to the cofferdam wall. It also provides watertightness
when filled with earth and rock.
Movable cofferdams of timber, steel, or concrete
have been built, but their uses and designs are very
similar to those discussed under boxes and open
Caissons are boxes or chambers used for
construction work underwater. There are three forms
of caissons used in constructing foundations
underwater: box, open, and pneumatic caisson. If the
structure is open at the top and closed at the bottom,
it is called a box caisson. If it is open both at the top
and the bottom, it is an open caisson. If it is open at
the bottom and closed at the top, and compressed air
is used, it is a pneumatic caisson.
It is sometimes difficult to distinguish between a
cofferdam and caisson. In general, if the structure is
self-contained and does not depend upon the
surrounding material for support, it is a caisson.
However, if the structure requires such support as
sheathing or sheet piling, it is a cofferdam. Retaining
walls and piers may be built of boxes of wood, steel,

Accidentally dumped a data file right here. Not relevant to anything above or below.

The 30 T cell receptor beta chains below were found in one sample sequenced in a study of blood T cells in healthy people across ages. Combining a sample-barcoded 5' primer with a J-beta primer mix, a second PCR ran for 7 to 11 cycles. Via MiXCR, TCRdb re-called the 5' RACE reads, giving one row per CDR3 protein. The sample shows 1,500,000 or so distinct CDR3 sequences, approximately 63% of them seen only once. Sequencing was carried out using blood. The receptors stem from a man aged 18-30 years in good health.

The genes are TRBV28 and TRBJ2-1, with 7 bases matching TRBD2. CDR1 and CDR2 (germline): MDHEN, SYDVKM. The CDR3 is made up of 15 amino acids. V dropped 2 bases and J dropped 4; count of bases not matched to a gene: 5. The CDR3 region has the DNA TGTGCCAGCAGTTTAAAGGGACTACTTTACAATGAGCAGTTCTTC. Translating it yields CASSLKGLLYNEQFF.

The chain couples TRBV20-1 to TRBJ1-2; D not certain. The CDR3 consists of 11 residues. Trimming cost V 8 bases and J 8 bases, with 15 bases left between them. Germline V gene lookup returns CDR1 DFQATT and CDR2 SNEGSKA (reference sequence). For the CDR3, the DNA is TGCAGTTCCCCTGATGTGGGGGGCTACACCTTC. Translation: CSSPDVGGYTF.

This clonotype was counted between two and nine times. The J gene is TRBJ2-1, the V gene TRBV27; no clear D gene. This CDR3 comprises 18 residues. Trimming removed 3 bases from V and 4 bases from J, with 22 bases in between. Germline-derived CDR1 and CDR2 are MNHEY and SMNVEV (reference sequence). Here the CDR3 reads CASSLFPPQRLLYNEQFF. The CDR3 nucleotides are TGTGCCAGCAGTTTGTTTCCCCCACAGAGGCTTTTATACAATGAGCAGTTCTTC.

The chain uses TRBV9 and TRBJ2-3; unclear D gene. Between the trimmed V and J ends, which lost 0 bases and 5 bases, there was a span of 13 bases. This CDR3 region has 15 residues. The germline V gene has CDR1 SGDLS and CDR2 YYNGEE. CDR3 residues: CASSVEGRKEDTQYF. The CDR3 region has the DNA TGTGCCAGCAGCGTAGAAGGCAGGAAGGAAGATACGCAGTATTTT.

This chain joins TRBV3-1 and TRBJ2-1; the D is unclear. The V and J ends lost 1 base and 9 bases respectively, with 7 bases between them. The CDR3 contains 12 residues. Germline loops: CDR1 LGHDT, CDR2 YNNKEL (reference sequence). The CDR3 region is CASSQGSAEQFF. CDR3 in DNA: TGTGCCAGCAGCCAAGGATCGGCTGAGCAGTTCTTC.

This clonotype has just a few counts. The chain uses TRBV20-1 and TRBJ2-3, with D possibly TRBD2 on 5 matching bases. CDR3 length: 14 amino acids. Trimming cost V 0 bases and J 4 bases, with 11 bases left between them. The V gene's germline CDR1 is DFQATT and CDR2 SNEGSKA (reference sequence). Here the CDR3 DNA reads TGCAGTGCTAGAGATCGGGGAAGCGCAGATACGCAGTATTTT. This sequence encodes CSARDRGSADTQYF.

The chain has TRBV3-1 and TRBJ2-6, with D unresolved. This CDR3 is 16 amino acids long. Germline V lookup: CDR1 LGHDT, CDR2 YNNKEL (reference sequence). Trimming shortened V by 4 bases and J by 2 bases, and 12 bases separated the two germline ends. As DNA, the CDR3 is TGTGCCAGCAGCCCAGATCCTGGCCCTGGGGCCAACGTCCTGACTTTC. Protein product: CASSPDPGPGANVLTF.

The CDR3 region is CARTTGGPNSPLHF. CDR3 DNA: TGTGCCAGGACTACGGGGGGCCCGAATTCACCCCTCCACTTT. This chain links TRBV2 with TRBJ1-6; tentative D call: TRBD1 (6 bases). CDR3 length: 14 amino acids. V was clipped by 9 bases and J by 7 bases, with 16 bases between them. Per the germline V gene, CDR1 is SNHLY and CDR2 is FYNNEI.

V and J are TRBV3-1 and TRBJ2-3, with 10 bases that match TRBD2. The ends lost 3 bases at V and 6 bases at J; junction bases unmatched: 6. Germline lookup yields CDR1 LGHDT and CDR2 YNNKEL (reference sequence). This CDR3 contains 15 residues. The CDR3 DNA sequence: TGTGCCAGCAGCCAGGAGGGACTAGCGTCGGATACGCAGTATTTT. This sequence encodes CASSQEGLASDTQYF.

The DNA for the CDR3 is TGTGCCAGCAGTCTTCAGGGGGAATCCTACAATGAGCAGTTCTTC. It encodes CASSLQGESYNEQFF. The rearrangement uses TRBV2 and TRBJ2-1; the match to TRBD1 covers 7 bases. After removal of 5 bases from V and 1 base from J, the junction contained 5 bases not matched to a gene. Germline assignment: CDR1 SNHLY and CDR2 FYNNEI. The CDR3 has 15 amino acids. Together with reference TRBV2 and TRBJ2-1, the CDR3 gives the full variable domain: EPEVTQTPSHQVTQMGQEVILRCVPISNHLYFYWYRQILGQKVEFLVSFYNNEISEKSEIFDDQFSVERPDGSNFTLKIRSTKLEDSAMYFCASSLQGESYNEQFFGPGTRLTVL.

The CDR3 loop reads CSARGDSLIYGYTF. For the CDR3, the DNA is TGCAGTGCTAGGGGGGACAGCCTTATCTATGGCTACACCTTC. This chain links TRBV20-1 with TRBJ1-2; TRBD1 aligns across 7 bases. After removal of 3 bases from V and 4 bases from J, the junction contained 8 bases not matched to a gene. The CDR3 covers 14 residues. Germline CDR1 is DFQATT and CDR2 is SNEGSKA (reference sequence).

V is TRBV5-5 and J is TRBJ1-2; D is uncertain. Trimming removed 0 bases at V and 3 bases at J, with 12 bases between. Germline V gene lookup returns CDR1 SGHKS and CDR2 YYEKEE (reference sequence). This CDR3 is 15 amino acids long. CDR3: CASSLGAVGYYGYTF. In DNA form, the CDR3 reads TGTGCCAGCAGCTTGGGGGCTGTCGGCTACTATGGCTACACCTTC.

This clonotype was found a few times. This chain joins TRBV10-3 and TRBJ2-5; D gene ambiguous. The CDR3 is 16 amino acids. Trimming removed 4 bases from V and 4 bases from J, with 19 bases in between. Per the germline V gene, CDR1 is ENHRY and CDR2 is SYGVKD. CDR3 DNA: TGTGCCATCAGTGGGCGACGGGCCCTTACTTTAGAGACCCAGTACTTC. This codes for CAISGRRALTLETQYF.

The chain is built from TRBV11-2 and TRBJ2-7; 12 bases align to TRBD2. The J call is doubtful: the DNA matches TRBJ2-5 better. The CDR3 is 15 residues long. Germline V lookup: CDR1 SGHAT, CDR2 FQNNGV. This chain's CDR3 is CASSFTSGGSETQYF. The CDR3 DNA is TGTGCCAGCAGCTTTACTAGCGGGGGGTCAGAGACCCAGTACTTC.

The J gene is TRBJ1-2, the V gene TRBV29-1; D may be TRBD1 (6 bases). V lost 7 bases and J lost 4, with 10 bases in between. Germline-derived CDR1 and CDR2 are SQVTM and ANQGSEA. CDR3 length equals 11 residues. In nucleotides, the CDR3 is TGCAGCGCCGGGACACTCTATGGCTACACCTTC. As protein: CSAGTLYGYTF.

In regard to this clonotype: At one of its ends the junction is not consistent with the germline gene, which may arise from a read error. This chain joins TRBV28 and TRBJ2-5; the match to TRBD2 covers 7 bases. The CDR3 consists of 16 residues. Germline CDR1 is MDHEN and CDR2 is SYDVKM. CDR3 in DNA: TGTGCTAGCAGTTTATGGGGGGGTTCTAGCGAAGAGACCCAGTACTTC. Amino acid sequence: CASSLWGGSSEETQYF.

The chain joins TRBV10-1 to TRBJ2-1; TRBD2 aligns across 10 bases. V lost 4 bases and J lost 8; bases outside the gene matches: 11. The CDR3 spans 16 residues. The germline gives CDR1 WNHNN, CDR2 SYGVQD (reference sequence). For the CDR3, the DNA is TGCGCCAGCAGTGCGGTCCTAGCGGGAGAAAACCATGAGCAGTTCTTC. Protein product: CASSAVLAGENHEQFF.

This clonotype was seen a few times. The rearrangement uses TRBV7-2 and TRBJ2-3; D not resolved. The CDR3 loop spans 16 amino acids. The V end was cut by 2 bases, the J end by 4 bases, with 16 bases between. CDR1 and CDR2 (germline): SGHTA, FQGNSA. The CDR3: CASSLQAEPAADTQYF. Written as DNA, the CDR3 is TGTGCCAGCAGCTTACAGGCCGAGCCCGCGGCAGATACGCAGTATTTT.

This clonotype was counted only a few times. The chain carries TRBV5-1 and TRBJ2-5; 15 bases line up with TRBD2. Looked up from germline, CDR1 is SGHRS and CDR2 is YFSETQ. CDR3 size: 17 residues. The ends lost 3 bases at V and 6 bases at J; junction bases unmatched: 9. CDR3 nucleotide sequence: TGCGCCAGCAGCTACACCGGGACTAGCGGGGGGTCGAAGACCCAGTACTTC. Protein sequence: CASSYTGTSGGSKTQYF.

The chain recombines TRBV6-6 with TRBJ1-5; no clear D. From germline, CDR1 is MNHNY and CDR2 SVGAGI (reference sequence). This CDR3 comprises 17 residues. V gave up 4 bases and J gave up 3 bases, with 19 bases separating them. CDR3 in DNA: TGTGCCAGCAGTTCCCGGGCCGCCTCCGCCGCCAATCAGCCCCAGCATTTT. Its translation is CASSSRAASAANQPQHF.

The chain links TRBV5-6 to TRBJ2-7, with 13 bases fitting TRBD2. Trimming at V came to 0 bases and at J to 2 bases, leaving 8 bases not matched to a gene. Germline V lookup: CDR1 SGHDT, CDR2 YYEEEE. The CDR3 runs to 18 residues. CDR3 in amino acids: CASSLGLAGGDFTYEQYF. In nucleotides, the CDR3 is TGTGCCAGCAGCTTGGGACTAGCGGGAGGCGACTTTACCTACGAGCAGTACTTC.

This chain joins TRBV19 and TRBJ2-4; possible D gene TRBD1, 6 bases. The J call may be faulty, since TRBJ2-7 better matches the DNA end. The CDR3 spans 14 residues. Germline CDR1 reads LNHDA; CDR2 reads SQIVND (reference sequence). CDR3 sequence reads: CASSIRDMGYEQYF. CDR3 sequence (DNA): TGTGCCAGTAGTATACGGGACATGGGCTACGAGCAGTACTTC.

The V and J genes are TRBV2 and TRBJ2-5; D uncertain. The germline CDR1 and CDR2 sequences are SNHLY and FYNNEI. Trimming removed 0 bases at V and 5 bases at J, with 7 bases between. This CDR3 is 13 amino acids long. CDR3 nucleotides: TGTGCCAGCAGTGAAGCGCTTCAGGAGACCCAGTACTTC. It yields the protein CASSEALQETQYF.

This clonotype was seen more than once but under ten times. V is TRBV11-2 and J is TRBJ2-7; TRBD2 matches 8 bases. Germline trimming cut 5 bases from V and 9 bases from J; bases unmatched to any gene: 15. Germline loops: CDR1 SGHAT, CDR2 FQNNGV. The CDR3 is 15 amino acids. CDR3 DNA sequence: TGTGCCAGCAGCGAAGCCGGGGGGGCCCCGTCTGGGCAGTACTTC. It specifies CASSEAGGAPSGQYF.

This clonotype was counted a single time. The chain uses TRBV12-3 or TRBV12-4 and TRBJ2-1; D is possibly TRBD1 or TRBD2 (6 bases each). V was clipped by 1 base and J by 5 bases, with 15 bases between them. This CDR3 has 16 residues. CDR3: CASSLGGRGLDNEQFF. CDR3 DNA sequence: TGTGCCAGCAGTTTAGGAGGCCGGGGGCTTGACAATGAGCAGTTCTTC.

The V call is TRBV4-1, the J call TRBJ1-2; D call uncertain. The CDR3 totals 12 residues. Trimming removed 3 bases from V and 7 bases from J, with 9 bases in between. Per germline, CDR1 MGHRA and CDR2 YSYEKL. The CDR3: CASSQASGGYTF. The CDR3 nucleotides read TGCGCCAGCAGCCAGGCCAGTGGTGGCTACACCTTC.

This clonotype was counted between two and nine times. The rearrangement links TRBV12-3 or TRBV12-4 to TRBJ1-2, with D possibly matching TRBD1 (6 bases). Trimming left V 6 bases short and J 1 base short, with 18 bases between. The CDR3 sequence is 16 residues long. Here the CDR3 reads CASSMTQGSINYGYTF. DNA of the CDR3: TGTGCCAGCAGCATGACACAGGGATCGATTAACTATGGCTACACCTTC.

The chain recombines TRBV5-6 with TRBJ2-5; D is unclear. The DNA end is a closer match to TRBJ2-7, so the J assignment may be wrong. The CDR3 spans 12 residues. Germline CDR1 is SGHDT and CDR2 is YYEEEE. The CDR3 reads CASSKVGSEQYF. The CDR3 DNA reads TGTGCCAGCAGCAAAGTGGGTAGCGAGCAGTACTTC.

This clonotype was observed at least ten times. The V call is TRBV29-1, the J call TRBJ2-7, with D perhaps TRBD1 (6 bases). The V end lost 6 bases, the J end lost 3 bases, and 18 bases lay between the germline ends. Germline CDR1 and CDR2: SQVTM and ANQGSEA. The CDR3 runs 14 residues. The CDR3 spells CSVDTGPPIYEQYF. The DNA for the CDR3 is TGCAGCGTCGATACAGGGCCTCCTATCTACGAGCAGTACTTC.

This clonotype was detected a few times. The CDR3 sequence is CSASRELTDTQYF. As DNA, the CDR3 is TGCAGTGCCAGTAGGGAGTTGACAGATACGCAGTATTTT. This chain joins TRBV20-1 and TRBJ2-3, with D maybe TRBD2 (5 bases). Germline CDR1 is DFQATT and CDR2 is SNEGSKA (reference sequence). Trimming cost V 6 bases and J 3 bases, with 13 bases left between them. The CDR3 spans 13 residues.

or reinforced concrete, floated into place and then
filled with various materials. These are known as
floating caissons. Open caissons may be constructed
of wood or steel sheet piling.
The preceding information provides only a basic
understanding of heavy construction. As with other
phases of construction, specialized tools and
equipment will be required. The Table of Allowance
(TOA) at your command will have these items. Follow
all safety rules and manufacturers recommendations
for operations and maintenance.
RECOMMENDED READING LIST
Although the following reference
was current when this TRAMAN was
published, its continued currency
cannot be assured. You therefore need
to ensure that you are studying the
Pile Construction, Field Manual 5-134, Headquarters,
Department of the Army, Washington, D.C., 1985.